CTAMOP paper on diagnostic applications in nuclear fusion reactors

Last updated May 30, 2017 by Andrew Brown

Congratulations to Stefan Spencer, a third year PhD student in CTAMOP, who has recently published his first paper in J.Phys.B:At.Mol.Opt.Phys. alongside Professor Alan Hibbert and Dr Cathy Ramsbottom. The publication entitled “Oscillator Strengths and Transition Probabilities for the WXLV Ion” is of interest in diagnostic applications in nuclear fusion reactors such as the International Thermonuclear Experiment Reactor (ITER). The ITER experiment currently under construction in Cadarache, France is a global effort to build the largest magnetically confined tokamak. It is hoped that this large torus shaped device will bring fusion physicists and engineers one step closer to a commercially viable reactor. The material choice for the plasma facing components in fusion experiments must be determined by competing desirables; on the one hand the material should have a high threshold for melting and sputtering, and low erosion rate under plasma contact. On the other, as a plasma impurity it should not cause excessive radiative energy loss. Therefore tungsten has been chosen as one such wall material. All ionization stages of tungsten are of importance and the radiative data produced in this publication will be applicable to numerous diagnostic applications.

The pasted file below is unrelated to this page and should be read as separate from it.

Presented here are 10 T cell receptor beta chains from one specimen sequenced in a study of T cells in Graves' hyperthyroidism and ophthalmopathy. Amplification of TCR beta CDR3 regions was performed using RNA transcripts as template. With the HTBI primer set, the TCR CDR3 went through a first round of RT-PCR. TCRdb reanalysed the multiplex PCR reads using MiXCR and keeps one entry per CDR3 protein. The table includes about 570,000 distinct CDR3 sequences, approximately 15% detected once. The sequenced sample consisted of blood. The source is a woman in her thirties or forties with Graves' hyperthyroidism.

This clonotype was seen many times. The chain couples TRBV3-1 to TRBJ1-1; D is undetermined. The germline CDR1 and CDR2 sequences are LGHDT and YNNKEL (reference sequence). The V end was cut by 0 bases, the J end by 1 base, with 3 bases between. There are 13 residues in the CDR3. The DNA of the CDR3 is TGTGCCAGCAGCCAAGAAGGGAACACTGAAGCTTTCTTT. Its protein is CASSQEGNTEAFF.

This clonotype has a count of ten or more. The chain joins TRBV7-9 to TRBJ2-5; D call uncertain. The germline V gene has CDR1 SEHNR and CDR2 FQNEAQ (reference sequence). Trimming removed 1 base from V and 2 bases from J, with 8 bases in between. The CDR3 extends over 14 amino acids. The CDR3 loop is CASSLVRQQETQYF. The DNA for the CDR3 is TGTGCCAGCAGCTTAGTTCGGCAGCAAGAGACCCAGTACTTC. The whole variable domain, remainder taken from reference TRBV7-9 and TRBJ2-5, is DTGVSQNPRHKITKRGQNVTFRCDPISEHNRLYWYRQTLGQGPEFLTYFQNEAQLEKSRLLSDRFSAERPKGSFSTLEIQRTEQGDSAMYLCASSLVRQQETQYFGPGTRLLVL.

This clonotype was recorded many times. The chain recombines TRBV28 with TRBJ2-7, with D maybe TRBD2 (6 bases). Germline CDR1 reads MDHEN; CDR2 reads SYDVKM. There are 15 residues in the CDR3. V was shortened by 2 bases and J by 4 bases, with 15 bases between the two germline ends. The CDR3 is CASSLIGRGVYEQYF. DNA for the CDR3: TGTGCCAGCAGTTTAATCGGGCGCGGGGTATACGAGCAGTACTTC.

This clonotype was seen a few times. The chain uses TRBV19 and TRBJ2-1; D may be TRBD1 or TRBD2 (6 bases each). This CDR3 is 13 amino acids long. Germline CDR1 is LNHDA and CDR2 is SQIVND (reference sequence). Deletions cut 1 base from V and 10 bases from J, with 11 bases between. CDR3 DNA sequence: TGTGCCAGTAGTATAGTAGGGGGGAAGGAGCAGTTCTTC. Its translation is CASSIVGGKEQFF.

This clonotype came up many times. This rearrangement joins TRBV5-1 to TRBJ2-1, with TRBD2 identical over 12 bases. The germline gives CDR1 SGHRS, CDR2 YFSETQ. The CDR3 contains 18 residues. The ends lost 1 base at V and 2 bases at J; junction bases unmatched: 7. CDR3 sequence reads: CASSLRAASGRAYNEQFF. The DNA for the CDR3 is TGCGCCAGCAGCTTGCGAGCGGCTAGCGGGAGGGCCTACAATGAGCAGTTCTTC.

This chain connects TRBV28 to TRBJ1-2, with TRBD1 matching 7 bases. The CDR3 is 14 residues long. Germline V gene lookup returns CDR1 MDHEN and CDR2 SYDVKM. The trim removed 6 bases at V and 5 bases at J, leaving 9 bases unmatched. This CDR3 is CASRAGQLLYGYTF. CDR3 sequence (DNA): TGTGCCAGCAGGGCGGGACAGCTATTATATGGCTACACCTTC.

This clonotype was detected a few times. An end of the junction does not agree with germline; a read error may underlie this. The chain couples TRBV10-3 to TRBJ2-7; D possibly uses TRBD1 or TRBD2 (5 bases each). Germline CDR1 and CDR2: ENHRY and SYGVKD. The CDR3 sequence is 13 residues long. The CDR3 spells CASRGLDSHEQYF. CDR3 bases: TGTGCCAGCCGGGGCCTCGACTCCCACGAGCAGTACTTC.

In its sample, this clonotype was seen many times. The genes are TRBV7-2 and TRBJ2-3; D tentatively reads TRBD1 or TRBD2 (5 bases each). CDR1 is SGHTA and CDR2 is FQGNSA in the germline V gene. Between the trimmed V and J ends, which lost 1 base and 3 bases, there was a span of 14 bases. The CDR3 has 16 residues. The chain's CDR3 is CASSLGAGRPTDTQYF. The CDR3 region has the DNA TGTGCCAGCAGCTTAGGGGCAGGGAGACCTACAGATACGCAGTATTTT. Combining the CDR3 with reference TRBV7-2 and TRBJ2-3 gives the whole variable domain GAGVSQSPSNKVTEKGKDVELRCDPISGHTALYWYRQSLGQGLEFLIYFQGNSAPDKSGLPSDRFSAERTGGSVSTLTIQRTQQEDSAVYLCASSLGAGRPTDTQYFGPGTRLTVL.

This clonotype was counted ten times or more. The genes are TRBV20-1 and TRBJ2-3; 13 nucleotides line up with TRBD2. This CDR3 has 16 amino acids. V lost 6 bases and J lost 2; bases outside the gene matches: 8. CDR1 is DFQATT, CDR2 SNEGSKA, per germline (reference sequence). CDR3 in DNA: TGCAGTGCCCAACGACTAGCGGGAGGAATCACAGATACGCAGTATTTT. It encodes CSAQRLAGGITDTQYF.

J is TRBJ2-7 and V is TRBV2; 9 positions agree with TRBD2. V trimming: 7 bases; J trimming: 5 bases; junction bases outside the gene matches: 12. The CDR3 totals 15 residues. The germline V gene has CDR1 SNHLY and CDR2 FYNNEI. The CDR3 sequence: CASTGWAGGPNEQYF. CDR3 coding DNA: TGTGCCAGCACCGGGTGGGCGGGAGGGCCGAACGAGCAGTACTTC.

About CTAMOP:

We are a Research Cluster of the School of Mathematics and Physics at Queen’s University Belfast in Northern Ireland. Our research interests are focused primarily on computational and theoretical physics.

Old Physics Building

The Old Physics Building,
where CTAMOP is situated.